“So do I.”
“So have I.”
“So am I.”
You’ve probably heard these phrases before. Native speakers use them a lot in conversation. But what do they mean? And how do they differ from “Me too”?
Today, we’ll help you get to the bottom of this mystery so you’ll know exactly what people mean when they use them and be able to use them in English conversations yourself!
So … I.
Long story short, all phrases that start with “So” and end with “I” mean “Me too.”
If you have trouble understanding the dialogues above, simply replace all the “So … I.” phrases with “Me too.” They mean the same thing and are both used in formal and informal English.
But how does “So … I.” mean “Me too”? Well, “so” is a word which English speakers often use to avoid repetition.
Just think about phrases like “I think so.” If someone asks you “Does your cat really like you?”, you could reply “I think so” instead of “I think my cat really likes me.” The same applies when you’re agreeing with the statement, “I love spicy food.” Instead of saying “I love spicy food too,” you can simply say “So do I.”’
Why Is “I” at the End of the Sentence?
You probably learned that English sentences start with the subject. So why is “I” at the end of “So … I”?
Well, this isn’t the first time you’re seeing normal English sentence structure inverted (switched around). For example, when you ask someone “Where are you?” that’s also an inversion of normal sentence structure (“You are … ”).
The process for inverting sentences for “So … “ is similar to the process of inverting a sentence to turn it into a question. If the verb in the sentence is “to be” or a modal verb, keep it.
- I am busy. → So am I.
- I can speak English. → So can I.
- I will be there. → So will I.
- If I won the lottery, I would buy a mansion. → So would I.
If the sentence contains some other verb, use the helping verb, “do.” Unlike in questions, where you use “do” along with the original verb, in this case you simply replace the original verb with “do.”
- I love spicy food. → So do I.
- I go jogging every day. → So do I.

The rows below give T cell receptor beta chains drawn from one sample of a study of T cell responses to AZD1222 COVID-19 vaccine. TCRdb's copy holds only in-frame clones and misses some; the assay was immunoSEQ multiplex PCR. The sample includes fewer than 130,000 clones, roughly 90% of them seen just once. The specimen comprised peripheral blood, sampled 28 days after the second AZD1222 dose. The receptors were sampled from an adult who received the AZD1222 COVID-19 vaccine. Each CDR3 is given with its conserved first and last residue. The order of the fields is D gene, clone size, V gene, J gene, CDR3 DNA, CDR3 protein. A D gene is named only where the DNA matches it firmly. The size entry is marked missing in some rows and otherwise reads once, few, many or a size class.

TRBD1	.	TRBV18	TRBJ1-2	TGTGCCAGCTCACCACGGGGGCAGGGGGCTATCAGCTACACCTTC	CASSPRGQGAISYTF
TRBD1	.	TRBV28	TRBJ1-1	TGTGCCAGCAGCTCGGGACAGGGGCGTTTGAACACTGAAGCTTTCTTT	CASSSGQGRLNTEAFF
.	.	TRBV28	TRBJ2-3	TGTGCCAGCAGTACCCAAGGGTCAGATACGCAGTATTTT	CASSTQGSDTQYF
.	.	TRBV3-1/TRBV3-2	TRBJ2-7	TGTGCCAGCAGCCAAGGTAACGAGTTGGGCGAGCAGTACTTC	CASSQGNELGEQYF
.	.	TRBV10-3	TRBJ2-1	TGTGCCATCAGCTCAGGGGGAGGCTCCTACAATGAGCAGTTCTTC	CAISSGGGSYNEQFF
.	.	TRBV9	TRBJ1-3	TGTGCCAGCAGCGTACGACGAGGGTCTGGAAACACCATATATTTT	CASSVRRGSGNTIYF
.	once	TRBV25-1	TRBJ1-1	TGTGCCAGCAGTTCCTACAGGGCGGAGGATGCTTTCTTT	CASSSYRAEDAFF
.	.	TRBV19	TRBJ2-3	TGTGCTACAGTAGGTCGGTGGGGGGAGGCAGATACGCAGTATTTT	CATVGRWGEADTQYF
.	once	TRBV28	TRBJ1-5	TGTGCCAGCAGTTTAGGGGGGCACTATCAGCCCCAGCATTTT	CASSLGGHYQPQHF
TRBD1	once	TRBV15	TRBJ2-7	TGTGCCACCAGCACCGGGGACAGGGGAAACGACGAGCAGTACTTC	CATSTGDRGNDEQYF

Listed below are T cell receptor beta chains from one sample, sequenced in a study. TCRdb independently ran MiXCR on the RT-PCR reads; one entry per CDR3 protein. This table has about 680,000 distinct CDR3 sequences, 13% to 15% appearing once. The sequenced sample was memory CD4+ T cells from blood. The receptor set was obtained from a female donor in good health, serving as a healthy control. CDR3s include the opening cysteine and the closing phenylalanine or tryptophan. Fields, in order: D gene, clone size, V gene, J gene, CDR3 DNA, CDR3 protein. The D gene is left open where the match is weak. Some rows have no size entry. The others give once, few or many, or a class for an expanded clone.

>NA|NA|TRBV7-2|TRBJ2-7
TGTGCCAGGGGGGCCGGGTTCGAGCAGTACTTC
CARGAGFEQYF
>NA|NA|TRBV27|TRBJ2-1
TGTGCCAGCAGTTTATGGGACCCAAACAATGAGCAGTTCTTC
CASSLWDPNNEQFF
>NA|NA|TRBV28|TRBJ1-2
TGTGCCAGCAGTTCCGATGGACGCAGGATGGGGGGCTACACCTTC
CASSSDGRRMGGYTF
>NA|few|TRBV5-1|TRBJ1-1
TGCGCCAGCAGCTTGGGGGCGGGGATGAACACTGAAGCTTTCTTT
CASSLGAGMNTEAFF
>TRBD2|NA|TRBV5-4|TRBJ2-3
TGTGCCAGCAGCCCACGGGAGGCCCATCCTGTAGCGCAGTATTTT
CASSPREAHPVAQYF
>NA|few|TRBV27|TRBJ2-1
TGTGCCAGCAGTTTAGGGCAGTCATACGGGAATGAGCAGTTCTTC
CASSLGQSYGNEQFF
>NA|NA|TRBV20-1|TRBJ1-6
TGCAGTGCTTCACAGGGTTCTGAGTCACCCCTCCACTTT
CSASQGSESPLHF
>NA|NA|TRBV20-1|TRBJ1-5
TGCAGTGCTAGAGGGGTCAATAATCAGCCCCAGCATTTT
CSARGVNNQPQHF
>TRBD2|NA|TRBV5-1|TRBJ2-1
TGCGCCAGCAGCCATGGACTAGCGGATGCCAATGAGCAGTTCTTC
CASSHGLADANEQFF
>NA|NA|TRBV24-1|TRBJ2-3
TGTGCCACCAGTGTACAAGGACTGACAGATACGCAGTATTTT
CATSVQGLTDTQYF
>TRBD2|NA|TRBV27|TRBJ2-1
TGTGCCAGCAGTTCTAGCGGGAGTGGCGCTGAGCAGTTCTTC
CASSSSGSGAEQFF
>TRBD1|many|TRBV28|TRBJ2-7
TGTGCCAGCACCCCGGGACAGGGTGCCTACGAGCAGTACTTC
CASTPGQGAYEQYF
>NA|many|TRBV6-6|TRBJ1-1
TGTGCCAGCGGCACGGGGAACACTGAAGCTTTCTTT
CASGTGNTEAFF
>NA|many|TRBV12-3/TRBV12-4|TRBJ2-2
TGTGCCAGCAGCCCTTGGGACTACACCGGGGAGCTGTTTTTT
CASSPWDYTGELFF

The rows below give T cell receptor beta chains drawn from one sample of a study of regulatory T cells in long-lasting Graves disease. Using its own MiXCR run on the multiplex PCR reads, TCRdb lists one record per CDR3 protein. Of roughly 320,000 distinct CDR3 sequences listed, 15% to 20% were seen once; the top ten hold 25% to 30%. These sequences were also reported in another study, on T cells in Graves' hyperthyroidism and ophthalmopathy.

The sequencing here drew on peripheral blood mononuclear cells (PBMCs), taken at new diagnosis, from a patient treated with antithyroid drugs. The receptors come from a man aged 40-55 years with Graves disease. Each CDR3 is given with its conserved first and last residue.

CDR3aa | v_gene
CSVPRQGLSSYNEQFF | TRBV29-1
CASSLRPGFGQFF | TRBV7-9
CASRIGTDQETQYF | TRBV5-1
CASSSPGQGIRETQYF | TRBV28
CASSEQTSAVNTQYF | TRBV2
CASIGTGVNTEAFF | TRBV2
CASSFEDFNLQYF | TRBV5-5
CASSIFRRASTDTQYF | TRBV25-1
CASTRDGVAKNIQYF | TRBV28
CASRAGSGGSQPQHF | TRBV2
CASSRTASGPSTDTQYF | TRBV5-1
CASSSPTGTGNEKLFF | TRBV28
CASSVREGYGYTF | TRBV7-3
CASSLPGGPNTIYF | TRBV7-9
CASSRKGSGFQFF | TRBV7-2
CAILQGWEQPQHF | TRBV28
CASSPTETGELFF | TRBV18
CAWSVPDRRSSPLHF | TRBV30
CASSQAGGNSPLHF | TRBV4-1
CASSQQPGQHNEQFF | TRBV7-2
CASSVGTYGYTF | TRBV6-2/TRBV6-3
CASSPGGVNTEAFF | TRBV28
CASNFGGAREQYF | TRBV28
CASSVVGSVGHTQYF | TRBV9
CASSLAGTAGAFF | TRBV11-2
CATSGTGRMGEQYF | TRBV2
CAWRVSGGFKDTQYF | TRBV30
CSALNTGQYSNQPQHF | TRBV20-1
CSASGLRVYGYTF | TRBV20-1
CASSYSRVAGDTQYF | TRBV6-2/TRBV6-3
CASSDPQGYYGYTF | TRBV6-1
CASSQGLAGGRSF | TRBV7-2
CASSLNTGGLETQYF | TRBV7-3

- I eat a lot for breakfast. → So do I.
- I have twenty dollars in my pocket. → So do I.
Just make sure to pay attention to verb tense.
- I loved spicy food when I was a kid. → So did I.
- I’ve been sick recently. → So have I.
When to Use “So … I” Instead of “Me too”
You might be wondering when you need to use “So … I” instead of “me too.” “Me too” is simpler and means the same thing, so it makes sense to use it whenever you can.
However, there are two cases when “Me too” can’t be used.
1. As part of a longer sentence
Unlike “Me too,” “So do I” can be part of a longer sentence. For example, if you wanted to combine the sentences, “Jay likes dogs” and “I like dogs too,” you would need to say one of the following:
- Jay likes dogs, and so do I.
- Jay likes dogs, and I do too.
In addition to sounding unnatural, the sentence “Jay likes dogs and me too” is also unclear. It could mean something different: “Jay likes dogs and he likes me too.”
2. With other pronouns
While the phrase “me too” is very convenient, it only works for the pronoun “me.” You can’t say “he too” or “they too.” You’ll either need to include a verb (“He does too.”) or use the “So + [verb] + [pronoun]” structure.
- Jay likes dogs, and so does my sister.
- Jay likes dogs, and my sister does too.
Here are some more examples:
- I’ve been to China before. → So has my sister.
- I can speak Italian. → So can my friend, Bill.
- I think that’s a great idea.→ So do we.
- I’m hungry. → So are they.
Bonus: “Neither … I”
While we’re on this topic, let’s also go over “Neither … I” – the negative version of “So … I.” It means “Me neither.”
- I don’t speak German. → Neither do I.
- I’ve never had a pet before. → Neither have I.
- I’m not a fan of pizza. → Neither is my mom.
Want to get some practice using these phrases in real life? Or just want to improve your English speaking skills? Then book a lesson with an Engoo tutor! We also have a grammar lesson on “So/Neither do I” that you can study with the tutor.